Please Give

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Grouchy Grandmothers and Garrulous Girls

Please Give

Starring: Catherine Keener, Rebecca Hall

By Robert Patrick

Rebecca Hall – who is ostensibly the most sympathetic character in director Nicole Holofcener’s existential drama – has the sulky bangs and expressive eyes of a disoriented toddler. You could trace an upside down horseshoe on her face and have the same kind of long-look zipped across her lips. Yes, Hall has a slender figure and eyebrows that are forever inquisitive. The whole time, as if I were a casting agent, I would think to myself, “man, she would be good as Karen Carpenter – or even Patti Smith!” That my mind was wandering, to the ebb of my own daydreams, was not a glowing endorsement to Hall’s current film, “Please Give” – but I digress.

The aforementioned movie props up Hall as a radiology technician, named, conveniently enough, Rebecca,  who handles mammograms. She often does this task, with a vapid look in her eyes, as if she were one of the legions of disentranced workers in Fritz Lang’s “Metropolis.”  Her frail physique, amiable vocal tics, and apprehensive folded-arm-posture paint a warm glow over a character who looks after her ailing grandmother, Andra (Ann Morgan Guilbert).

Rebecca’s sister, Mary (Amanda Peet), on the other hand, is a bronze statuette with the personality of a pick-axe. She lacks a filter in social situations, and is completely self-absorbed. Both of the girls, in their own way, care for Andra. You may think their grandmother is the obligatory Betty White clone, who waddles around saying cute things, but she instead is a culmination of Red Foxx, George Carlin and Lisa Lampanelli. The old woman is not skittish, even in the least bit, and spends her time angrily wagging her finger, making impolite gestures, and throwing tantrums. In the stockpile of soundbytes from “Please Give,” Ann Morgan Guilbert, in a state of decrepit disparagement, spits out at least ninety-nine percent of them.

Meanwhile, Cathy (Catherine Keener) and Alex (Oliver Platt)  run a kitschy business in Manhattan that sells plush furniture and oddly constructed wall units. The unsuspecting duo are essentially opportunists who buy out the property of the newly deceased, then turn around, without a hiccup in their mind, and sell the items back to customers at their store for triple the price. The twosome live a merry, guiltless life, until Cathy begins to feel wretched over her warped morality.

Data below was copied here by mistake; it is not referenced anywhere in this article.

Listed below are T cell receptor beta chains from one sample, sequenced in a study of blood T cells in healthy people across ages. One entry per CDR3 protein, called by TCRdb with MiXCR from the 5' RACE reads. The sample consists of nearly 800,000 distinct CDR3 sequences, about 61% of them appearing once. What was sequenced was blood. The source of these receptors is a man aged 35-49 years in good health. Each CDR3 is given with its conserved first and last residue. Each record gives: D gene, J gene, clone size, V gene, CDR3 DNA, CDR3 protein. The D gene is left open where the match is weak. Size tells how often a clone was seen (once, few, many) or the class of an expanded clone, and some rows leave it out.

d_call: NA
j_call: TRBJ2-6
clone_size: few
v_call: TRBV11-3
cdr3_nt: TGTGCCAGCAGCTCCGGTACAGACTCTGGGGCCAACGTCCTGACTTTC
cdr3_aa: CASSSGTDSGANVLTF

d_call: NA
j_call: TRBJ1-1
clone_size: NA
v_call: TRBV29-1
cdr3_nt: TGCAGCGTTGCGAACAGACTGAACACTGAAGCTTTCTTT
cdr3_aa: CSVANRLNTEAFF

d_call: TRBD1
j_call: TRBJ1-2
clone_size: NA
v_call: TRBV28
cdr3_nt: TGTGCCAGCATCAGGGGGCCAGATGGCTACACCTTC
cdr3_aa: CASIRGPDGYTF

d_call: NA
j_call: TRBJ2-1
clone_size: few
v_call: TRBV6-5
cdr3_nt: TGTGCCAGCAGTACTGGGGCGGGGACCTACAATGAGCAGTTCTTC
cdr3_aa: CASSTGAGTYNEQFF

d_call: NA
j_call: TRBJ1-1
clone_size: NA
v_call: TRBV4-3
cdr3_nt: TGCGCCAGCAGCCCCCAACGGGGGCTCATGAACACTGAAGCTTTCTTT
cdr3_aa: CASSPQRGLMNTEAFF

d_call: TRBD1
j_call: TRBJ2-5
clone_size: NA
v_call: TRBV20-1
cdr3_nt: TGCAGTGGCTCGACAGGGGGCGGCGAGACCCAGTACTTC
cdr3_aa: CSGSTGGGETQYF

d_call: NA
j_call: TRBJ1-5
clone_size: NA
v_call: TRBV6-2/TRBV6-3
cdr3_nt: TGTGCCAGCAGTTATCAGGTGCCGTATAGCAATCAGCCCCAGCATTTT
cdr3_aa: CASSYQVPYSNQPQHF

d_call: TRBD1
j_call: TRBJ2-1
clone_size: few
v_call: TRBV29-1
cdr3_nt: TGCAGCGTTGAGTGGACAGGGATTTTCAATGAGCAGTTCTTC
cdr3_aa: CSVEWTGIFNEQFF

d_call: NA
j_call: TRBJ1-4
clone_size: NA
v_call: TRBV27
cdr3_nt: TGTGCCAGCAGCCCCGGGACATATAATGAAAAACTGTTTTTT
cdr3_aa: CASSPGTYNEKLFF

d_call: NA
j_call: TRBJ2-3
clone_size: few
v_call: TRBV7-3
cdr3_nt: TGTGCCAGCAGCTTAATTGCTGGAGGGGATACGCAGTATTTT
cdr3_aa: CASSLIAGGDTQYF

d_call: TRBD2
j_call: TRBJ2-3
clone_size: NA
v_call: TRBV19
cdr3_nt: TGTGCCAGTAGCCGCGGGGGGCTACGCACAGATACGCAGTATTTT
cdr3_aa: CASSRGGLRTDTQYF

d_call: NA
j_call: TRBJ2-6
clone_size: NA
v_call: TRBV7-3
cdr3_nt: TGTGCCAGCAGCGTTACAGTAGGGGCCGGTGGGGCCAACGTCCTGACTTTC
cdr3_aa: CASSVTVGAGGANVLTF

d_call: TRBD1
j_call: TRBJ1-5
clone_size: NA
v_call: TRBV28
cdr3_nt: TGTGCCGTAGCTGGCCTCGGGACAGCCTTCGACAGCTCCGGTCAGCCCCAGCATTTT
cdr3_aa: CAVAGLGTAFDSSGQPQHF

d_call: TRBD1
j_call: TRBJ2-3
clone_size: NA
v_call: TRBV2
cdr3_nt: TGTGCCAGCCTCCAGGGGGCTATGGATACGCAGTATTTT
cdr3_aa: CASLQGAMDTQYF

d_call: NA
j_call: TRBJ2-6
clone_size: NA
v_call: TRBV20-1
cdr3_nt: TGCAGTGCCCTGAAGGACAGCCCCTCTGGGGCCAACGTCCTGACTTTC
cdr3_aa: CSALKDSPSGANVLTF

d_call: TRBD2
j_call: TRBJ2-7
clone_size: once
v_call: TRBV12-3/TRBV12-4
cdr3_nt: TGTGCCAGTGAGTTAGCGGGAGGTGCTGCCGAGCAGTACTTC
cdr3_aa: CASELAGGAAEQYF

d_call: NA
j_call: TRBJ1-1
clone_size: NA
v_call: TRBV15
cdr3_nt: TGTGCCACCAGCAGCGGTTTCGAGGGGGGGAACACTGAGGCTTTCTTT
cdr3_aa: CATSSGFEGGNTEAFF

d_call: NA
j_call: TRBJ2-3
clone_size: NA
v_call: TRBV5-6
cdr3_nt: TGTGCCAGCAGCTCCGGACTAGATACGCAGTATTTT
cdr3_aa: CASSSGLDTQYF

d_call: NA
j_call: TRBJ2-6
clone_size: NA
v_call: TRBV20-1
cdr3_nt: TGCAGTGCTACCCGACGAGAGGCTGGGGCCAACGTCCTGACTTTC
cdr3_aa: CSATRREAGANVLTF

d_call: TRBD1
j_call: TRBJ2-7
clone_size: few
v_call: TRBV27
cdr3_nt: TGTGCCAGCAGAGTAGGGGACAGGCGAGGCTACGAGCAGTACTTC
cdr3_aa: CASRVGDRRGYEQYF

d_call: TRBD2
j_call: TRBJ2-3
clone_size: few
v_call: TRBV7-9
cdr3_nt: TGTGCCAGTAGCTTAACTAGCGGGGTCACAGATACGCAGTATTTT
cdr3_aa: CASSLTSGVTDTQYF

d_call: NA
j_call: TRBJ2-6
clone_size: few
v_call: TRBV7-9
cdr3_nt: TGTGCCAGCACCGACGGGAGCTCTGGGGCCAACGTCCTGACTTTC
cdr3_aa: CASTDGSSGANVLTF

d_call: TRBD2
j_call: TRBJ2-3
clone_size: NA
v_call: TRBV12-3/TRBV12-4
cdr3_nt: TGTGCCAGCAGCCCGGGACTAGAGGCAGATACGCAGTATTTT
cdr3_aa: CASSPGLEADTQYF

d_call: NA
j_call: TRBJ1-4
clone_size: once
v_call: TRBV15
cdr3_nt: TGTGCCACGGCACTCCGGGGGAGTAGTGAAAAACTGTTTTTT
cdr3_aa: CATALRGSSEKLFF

What transpires next is something pulled from the pages of Sam Mendes American Beauty; marred vignettes of feigned happiness and emotional transparency collide, from both families, as their worlds are flipped on their side. It’s sort of customary in an age of Noah Baumbach films to have protagonists look as slimy and egocentric as possible. There are a lot of shades of Miranda July and Todd Solondz. And while it’s perfectly fine to have introspective mind-benders with the heart of a sardonic playwright, the straps of such a movie can be a little heavy on the back of some viewers. Heck, I even see this film as a Woody Allen opus without the neurotic centerpiece.

There are a lot of good reasons to see “Please Give,” though most of them come from the meek subtleties of Rebecca Hall and the curt defiance of Ann Morgan Guilbert. Some of the film is a little too long, with winding corners that nearly send the screenplay off a steep cliff, but the movie does end with a bow that, if not for being a little crooked, wraps up the story just fine. How authentic looking is this film? Oliver Platt is his usual self, as he plays someone with the physical affinities of a wet-nosed hound dog; Catherine Keener is stressed out, rubbing her forehead in gloom, and cranking out heavy sighs; and Amanda Peet does her job playing a loose-lipped blabbermouth with the tact of a raccoon. None of its really a stretch, but maybe that’s why it’s so believable.

If you like scathing humor and wry scripts, this should be a rail to cross. Oh yeah, and watch for one of the most unexpected title sequences of the year.

3/5

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Author: Rob Patrick

A member of the San Diego Film Critics Society, Rob created Cinema Spartan after he stepped down as the editor of a weekly. He has written for The East County Californian, The Alpine Sun, The East County Herald, The San Diego Entertainer, and the San Diego Reader. He has also introduced films with the Pacific Arts Movement. He co-owns two dire wolves, Buckley and Ruffin. At any given time, he can tell you superfluous hockey statistics. He is the chancellor of Tapatio, an advocate of iced tea, and an owner of at least 70 pairs of Vans.

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